Important outcomes in trials of diabetes include clinical measurements, such as glycosylated haemoglobin (HbA1c) (both as a continuous and dichotomised outcome) [14], body mass index (BMI) [15], cholesterol [16], blood pressure [17], or the incidence of macrovascular and microvascular outcomes [18, 19].
Sample size calculations for an individually randomised controlled trial (RCT) are relatively straightforward, but for a CRCT it is necessary to account for the nonindependence [10–12]. A design effect can be used to inflate the sample size of an RCT to that required in a CRCT [9, 20]. For a trial with equal cluster sizes, the design effect is calculated as:
Here m is the cluster size and ρ is the correlation between patients within a cluster [21]. This correlation has important implications for the sample size required [22, 23].
The majority of CRCTs have a parallel design. That is to say, clusters are allocated to either intervention or control. However, increasingly, the value of alternative cluster designs is being appreciated. Some alternative designs include the cluster crossover [24], the stepped wedge [25, 26], and the dogleg [27, 28]. In these alternative designs repeated crosssectional samples are taken from each cluster over multiple time periods. It is becoming increasingly recognised that observations from the same cluster and same period are likely to be more highly correlated than observations in the same cluster but at different periods [29–32]. This leads to the notion of a withinperiod cluster correlation (WPC) and an interperiod cluster correlation (IPC). Unfortunately, there is little or no empirical literature to inform likely values for these parameters at the design stage [28, 29].
For a trial to be powered correctly, an accurate estimate of the correlation of observations within a cluster is required. In the past, many type2 diabetes trials in primary care have failed to report this correlation, forcing many planned trials to use ad hoc values at the design stage [33]. This leads to inaccurate sample size estimates and (sometimes) to underpowered trials. Typically, this correlation is assumed to be time independent – and a single intracluster correlation coefficient (ICC) is used in the sample size calculation. This assumption may not always be valid. For designs with observations taken over multiple time periods, estimates of the WPC and IPC are vital in the sample size calculation [28, 29]. These can be obtained from routinely collected data, in a similar way to ordinary ICCs [34, 35].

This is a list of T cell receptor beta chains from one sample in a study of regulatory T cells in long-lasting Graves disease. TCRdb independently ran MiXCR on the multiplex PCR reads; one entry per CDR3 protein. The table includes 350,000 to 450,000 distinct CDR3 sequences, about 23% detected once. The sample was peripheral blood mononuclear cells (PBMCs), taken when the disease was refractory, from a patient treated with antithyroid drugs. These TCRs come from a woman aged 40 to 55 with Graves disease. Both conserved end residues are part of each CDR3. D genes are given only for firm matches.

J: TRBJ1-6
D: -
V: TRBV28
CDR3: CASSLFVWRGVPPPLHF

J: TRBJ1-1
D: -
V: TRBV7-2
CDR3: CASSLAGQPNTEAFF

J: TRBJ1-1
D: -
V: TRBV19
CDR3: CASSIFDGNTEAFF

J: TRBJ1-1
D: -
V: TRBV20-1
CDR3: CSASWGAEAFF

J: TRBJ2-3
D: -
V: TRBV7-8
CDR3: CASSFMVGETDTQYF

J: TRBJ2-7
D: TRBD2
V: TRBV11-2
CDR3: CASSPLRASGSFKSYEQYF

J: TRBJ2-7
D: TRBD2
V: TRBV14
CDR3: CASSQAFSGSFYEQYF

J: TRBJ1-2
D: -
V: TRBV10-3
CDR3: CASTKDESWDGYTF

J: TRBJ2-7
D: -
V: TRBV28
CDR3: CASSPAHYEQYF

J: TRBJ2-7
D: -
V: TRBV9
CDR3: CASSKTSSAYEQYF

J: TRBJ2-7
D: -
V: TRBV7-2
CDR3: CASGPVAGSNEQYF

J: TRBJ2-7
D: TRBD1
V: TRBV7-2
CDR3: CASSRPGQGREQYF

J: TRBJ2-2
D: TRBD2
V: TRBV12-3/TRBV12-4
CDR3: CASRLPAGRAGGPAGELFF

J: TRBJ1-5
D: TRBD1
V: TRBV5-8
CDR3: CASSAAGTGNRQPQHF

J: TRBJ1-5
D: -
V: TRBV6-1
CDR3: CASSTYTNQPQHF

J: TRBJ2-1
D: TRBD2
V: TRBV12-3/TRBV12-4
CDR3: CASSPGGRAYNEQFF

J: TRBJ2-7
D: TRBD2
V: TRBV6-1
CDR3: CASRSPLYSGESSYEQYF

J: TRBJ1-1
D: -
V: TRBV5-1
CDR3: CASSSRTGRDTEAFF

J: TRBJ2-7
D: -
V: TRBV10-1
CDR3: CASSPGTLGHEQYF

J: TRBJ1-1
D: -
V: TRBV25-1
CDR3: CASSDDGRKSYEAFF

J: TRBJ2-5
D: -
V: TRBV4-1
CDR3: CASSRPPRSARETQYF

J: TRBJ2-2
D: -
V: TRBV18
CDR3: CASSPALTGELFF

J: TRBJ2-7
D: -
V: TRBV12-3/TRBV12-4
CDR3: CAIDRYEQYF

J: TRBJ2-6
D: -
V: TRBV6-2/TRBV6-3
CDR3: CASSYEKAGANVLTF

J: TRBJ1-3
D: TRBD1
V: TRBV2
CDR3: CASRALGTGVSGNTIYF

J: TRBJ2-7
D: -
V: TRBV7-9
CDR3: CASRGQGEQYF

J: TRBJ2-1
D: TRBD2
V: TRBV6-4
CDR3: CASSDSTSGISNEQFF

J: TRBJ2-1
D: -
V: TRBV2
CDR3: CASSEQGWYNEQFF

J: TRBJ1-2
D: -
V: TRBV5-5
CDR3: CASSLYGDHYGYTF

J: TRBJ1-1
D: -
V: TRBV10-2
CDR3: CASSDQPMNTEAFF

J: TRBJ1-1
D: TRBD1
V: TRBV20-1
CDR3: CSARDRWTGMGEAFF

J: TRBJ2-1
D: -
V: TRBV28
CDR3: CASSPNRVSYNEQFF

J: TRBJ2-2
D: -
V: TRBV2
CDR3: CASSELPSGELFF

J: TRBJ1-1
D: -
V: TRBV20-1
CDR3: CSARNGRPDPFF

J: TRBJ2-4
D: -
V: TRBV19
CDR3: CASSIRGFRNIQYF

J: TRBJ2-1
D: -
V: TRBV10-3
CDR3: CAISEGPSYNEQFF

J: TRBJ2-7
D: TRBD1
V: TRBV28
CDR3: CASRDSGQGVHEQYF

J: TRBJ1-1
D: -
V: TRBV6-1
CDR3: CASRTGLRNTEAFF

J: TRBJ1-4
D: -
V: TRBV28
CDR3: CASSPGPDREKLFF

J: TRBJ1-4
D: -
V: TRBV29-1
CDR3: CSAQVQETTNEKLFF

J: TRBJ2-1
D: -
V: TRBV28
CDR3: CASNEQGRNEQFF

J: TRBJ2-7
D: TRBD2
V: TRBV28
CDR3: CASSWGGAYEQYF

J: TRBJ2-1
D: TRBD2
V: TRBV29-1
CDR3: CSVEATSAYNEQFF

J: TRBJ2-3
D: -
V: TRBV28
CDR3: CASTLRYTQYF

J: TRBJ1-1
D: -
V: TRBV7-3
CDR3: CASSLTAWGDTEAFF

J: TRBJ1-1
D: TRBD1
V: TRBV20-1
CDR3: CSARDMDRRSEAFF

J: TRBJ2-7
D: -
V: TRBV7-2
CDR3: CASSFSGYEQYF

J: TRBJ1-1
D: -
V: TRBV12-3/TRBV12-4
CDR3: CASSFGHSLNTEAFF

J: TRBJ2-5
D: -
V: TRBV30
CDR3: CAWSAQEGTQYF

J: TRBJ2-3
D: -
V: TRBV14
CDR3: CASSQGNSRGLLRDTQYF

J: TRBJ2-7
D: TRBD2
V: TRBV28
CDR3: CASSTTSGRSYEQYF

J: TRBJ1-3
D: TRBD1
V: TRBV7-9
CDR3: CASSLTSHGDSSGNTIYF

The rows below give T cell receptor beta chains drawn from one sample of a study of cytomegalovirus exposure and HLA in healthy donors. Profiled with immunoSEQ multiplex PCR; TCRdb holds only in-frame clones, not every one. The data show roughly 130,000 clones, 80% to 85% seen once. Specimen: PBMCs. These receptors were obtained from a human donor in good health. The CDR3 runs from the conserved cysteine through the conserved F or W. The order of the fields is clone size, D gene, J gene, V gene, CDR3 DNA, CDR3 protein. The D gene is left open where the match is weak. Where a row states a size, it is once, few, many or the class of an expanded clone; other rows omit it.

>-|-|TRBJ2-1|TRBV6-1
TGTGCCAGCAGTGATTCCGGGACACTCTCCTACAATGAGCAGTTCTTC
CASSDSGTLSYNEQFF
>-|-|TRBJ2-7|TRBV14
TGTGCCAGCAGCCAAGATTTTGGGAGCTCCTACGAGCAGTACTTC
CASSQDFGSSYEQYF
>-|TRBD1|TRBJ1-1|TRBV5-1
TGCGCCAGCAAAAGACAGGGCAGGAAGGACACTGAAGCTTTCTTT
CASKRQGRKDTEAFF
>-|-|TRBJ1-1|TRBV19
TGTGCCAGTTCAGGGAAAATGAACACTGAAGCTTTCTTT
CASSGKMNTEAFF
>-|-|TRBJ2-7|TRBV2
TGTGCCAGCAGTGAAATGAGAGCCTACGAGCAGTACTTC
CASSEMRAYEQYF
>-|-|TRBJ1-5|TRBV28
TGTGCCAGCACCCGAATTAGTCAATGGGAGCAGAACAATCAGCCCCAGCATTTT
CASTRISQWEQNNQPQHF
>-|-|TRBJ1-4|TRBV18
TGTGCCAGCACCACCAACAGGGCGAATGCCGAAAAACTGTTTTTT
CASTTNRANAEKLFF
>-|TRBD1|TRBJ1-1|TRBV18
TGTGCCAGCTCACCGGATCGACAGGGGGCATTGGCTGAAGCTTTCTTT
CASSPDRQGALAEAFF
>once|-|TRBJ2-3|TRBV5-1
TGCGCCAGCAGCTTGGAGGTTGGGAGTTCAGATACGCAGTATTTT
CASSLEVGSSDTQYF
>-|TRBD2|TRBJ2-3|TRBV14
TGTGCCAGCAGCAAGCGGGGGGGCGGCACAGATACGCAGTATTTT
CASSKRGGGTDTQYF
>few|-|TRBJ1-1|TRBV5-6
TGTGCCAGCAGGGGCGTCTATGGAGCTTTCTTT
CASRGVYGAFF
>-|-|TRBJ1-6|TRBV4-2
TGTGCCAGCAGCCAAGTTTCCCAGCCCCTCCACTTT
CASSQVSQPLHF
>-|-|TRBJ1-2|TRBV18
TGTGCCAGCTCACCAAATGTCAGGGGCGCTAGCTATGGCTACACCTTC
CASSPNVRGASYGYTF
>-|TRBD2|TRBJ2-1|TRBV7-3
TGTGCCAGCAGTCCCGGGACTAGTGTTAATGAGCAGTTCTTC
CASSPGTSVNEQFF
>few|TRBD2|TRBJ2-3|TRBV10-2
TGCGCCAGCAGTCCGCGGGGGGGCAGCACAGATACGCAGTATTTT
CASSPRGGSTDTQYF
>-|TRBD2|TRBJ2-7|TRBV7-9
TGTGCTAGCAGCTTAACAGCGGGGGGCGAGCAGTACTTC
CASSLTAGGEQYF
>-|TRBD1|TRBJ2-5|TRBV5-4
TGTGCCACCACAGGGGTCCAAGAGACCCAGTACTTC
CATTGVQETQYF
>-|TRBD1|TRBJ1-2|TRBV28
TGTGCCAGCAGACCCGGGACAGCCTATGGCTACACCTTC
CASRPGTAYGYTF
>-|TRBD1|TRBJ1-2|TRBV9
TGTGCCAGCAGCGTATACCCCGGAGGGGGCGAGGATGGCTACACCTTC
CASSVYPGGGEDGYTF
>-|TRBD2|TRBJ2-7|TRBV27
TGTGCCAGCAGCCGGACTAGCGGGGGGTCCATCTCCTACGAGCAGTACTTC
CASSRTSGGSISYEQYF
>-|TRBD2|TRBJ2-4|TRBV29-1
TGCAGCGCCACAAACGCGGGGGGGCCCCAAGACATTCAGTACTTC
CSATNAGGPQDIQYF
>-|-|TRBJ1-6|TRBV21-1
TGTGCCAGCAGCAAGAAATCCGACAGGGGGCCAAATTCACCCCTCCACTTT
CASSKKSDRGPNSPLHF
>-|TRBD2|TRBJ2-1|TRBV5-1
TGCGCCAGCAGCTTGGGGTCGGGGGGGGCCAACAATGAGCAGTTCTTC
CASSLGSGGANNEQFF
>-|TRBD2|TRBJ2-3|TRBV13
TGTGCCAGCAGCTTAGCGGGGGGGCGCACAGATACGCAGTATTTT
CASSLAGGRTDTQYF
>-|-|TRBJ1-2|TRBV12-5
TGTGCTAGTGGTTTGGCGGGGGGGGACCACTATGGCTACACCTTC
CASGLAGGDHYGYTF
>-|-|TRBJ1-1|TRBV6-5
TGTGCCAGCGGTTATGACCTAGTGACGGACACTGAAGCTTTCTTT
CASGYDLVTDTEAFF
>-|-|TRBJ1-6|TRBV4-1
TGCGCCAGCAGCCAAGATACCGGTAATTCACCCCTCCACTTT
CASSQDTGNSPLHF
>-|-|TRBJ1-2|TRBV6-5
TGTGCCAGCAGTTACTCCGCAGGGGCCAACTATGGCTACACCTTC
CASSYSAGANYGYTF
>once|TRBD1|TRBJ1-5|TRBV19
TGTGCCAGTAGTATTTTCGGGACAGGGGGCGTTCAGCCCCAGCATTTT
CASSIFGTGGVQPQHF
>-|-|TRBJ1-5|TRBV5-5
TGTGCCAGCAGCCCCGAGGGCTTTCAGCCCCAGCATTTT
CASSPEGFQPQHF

Our objective here is to estimate ICCs for typical trial outcomes related to type2 diabetes using anonymised patient data from The Health Improvement Network database [36]. We additionally report estimates of the WPC and the IPC for a subset of continuous outcomes. Finally, we review previous CRCTs in type2 diabetes to compare the ICCs estimated in this paper to those previously used.
Methods
Correlation of observations in a cluster trial
The quantity ρ in Eq. 1 is defined as the correlation between two randomly selected observations within the same cluster. Typically, an assumption is made that this correlation is independent of the timing of the observations. This property is consistent with a decomposition of the total variance into two independent components representing variation between clusters and between subjects (within clusters). In view of this, the ICC can be defined as the proportion of the variance that is attributable to the betweencluster variance, given as: